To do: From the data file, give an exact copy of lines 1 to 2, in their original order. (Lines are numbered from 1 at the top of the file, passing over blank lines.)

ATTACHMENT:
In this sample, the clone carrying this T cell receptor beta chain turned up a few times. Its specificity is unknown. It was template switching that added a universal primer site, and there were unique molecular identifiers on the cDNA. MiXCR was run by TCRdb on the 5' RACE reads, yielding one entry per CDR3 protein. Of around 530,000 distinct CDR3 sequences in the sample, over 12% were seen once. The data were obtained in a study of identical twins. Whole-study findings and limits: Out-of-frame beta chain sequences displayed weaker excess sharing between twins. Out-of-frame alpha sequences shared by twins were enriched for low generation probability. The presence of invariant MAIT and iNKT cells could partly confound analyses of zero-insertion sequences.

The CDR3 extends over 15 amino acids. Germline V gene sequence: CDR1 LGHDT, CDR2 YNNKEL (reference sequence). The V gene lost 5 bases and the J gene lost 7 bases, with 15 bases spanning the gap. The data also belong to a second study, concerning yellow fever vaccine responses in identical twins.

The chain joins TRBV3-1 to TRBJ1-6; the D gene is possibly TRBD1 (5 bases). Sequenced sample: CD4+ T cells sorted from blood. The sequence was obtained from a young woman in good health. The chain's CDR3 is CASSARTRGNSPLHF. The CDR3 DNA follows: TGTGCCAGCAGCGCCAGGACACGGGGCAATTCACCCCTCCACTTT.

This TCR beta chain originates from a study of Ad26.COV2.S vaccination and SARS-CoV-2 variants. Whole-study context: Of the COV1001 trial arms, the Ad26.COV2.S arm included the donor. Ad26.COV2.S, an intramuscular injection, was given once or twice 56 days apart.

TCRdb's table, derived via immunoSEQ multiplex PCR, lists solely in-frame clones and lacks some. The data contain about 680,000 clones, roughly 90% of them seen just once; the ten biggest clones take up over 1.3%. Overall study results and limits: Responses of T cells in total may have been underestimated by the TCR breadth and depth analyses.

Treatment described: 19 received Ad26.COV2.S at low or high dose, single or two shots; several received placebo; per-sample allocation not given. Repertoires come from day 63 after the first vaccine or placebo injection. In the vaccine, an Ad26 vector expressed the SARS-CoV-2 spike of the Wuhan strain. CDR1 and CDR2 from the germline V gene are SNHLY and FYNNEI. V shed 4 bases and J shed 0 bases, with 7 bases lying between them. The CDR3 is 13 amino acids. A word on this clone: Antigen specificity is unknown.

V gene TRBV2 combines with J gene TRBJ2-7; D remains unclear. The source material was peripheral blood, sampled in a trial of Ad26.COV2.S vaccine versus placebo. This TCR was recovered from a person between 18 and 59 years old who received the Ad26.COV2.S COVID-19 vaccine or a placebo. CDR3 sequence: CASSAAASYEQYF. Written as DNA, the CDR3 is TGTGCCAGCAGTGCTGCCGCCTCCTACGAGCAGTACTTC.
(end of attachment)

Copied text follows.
In this sample, the clone carrying this T cell receptor beta chain turned up a few times. Its specificity is unknown. It was template switching that added a universal primer site, and there were unique molecular identifiers on the cDNA. MiXCR was run by TCRdb on the 5' RACE reads, yielding one entry per CDR3 protein. Of around 530,000 distinct CDR3 sequences in the sample, over 12% were seen once. The data were obtained in a study of identical twins. Whole-study findings and limits: Out-of-frame beta chain sequences displayed weaker excess sharing between twins. Out-of-frame alpha sequences shared by twins were enriched for low generation probability. The presence of invariant MAIT and iNKT cells could partly confound analyses of zero-insertion sequences.

The CDR3 extends over 15 amino acids. Germline V gene sequence: CDR1 LGHDT, CDR2 YNNKEL (reference sequence). The V gene lost 5 bases and the J gene lost 7 bases, with 15 bases spanning the gap. The data also belong to a second study, concerning yellow fever vaccine responses in identical twins.